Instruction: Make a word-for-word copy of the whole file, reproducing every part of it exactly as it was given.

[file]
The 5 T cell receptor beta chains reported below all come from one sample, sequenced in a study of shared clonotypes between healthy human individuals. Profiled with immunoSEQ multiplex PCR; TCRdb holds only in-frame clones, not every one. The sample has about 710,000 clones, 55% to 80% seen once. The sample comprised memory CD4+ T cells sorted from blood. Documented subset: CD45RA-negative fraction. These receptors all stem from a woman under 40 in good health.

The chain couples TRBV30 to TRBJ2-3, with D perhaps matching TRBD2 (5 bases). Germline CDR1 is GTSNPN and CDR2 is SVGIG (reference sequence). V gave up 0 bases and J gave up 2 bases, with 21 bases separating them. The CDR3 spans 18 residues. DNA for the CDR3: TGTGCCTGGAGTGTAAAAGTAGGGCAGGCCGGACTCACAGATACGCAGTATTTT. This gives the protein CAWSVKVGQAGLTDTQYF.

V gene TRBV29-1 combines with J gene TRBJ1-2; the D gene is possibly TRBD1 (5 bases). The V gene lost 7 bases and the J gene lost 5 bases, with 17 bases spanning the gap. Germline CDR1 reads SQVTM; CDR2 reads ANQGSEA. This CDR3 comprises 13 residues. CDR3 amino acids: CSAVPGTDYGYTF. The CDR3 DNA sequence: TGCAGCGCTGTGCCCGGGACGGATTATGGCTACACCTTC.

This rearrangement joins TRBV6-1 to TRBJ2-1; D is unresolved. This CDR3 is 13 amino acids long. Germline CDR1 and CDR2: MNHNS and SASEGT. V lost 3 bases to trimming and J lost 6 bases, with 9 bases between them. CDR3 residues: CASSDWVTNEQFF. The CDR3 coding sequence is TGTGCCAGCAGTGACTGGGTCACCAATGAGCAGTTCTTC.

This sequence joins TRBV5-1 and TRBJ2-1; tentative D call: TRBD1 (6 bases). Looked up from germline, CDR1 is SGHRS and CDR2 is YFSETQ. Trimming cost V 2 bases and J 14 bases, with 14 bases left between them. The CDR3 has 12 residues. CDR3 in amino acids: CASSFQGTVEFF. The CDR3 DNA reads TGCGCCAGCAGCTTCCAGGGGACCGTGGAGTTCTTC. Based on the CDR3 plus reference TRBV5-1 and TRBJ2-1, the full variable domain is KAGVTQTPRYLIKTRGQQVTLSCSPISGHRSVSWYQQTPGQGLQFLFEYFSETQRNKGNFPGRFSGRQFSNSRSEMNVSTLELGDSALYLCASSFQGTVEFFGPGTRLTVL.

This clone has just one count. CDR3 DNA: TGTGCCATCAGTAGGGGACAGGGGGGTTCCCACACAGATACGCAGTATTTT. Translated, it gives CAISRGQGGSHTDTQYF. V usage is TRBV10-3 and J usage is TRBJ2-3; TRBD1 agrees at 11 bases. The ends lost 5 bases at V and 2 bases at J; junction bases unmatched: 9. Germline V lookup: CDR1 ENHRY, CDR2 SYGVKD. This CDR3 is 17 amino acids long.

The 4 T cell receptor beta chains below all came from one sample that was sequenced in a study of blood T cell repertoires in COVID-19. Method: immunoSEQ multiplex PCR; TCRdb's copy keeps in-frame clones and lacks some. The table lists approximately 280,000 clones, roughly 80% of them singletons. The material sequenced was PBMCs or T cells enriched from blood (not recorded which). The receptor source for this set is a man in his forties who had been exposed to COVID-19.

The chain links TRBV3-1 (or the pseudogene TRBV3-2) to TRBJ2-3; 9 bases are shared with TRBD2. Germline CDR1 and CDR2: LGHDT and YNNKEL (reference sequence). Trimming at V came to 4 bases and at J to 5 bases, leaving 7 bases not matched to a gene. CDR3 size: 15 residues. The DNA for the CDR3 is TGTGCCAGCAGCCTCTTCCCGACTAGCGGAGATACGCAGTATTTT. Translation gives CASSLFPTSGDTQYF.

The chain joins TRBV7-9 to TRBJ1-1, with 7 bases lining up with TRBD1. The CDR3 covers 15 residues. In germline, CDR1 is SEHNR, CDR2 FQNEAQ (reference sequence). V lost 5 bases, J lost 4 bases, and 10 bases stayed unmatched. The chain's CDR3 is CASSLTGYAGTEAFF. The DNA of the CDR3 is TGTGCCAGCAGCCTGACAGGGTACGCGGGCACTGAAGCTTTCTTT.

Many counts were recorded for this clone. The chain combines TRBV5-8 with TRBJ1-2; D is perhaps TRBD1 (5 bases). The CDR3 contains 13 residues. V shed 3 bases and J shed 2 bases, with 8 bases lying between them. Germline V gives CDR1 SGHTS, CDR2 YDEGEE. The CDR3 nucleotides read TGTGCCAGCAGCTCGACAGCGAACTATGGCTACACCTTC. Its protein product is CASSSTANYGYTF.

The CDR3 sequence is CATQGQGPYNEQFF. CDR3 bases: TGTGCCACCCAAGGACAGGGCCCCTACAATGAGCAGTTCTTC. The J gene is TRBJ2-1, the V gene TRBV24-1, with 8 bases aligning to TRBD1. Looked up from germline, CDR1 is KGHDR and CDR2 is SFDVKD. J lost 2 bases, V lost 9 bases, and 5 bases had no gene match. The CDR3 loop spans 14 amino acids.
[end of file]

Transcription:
The 5 T cell receptor beta chains reported below all come from one sample, sequenced in a study of shared clonotypes between healthy human individuals. Profiled with immunoSEQ multiplex PCR; TCRdb holds only in-frame clones, not every one. The sample has about 710,000 clones, 55% to 80% seen once. The sample comprised memory CD4+ T cells sorted from blood. Documented subset: CD45RA-negative fraction. These receptors all stem from a woman under 40 in good health.

The chain couples TRBV30 to TRBJ2-3, with D perhaps matching TRBD2 (5 bases). Germline CDR1 is GTSNPN and CDR2 is SVGIG (reference sequence). V gave up 0 bases and J gave up 2 bases, with 21 bases separating them. The CDR3 spans 18 residues. DNA for the CDR3: TGTGCCTGGAGTGTAAAAGTAGGGCAGGCCGGACTCACAGATACGCAGTATTTT. This gives the protein CAWSVKVGQAGLTDTQYF.

V gene TRBV29-1 combines with J gene TRBJ1-2; the D gene is possibly TRBD1 (5 bases). The V gene lost 7 bases and the J gene lost 5 bases, with 17 bases spanning the gap. Germline CDR1 reads SQVTM; CDR2 reads ANQGSEA. This CDR3 comprises 13 residues. CDR3 amino acids: CSAVPGTDYGYTF. The CDR3 DNA sequence: TGCAGCGCTGTGCCCGGGACGGATTATGGCTACACCTTC.

This rearrangement joins TRBV6-1 to TRBJ2-1; D is unresolved. This CDR3 is 13 amino acids long. Germline CDR1 and CDR2: MNHNS and SASEGT. V lost 3 bases to trimming and J lost 6 bases, with 9 bases between them. CDR3 residues: CASSDWVTNEQFF. The CDR3 coding sequence is TGTGCCAGCAGTGACTGGGTCACCAATGAGCAGTTCTTC.

This sequence joins TRBV5-1 and TRBJ2-1; tentative D call: TRBD1 (6 bases). Looked up from germline, CDR1 is SGHRS and CDR2 is YFSETQ. Trimming cost V 2 bases and J 14 bases, with 14 bases left between them. The CDR3 has 12 residues. CDR3 in amino acids: CASSFQGTVEFF. The CDR3 DNA reads TGCGCCAGCAGCTTCCAGGGGACCGTGGAGTTCTTC. Based on the CDR3 plus reference TRBV5-1 and TRBJ2-1, the full variable domain is KAGVTQTPRYLIKTRGQQVTLSCSPISGHRSVSWYQQTPGQGLQFLFEYFSETQRNKGNFPGRFSGRQFSNSRSEMNVSTLELGDSALYLCASSFQGTVEFFGPGTRLTVL.

This clone has just one count. CDR3 DNA: TGTGCCATCAGTAGGGGACAGGGGGGTTCCCACACAGATACGCAGTATTTT. Translated, it gives CAISRGQGGSHTDTQYF. V usage is TRBV10-3 and J usage is TRBJ2-3; TRBD1 agrees at 11 bases. The ends lost 5 bases at V and 2 bases at J; junction bases unmatched: 9. Germline V lookup: CDR1 ENHRY, CDR2 SYGVKD. This CDR3 is 17 amino acids long.

The 4 T cell receptor beta chains below all came from one sample that was sequenced in a study of blood T cell repertoires in COVID-19. Method: immunoSEQ multiplex PCR; TCRdb's copy keeps in-frame clones and lacks some. The table lists approximately 280,000 clones, roughly 80% of them singletons. The material sequenced was PBMCs or T cells enriched from blood (not recorded which). The receptor source for this set is a man in his forties who had been exposed to COVID-19.

The chain links TRBV3-1 (or the pseudogene TRBV3-2) to TRBJ2-3; 9 bases are shared with TRBD2. Germline CDR1 and CDR2: LGHDT and YNNKEL (reference sequence). Trimming at V came to 4 bases and at J to 5 bases, leaving 7 bases not matched to a gene. CDR3 size: 15 residues. The DNA for the CDR3 is TGTGCCAGCAGCCTCTTCCCGACTAGCGGAGATACGCAGTATTTT. Translation gives CASSLFPTSGDTQYF.

The chain joins TRBV7-9 to TRBJ1-1, with 7 bases lining up with TRBD1. The CDR3 covers 15 residues. In germline, CDR1 is SEHNR, CDR2 FQNEAQ (reference sequence). V lost 5 bases, J lost 4 bases, and 10 bases stayed unmatched. The chain's CDR3 is CASSLTGYAGTEAFF. The DNA of the CDR3 is TGTGCCAGCAGCCTGACAGGGTACGCGGGCACTGAAGCTTTCTTT.

Many counts were recorded for this clone. The chain combines TRBV5-8 with TRBJ1-2; D is perhaps TRBD1 (5 bases). The CDR3 contains 13 residues. V shed 3 bases and J shed 2 bases, with 8 bases lying between them. Germline V gives CDR1 SGHTS, CDR2 YDEGEE. The CDR3 nucleotides read TGTGCCAGCAGCTCGACAGCGAACTATGGCTACACCTTC. Its protein product is CASSSTANYGYTF.

The CDR3 sequence is CATQGQGPYNEQFF. CDR3 bases: TGTGCCACCCAAGGACAGGGCCCCTACAATGAGCAGTTCTTC. The J gene is TRBJ2-1, the V gene TRBV24-1, with 8 bases aligning to TRBD1. Looked up from germline, CDR1 is KGHDR and CDR2 is SFDVKD. J lost 2 bases, V lost 9 bases, and 5 bases had no gene match. The CDR3 loop spans 14 amino acids.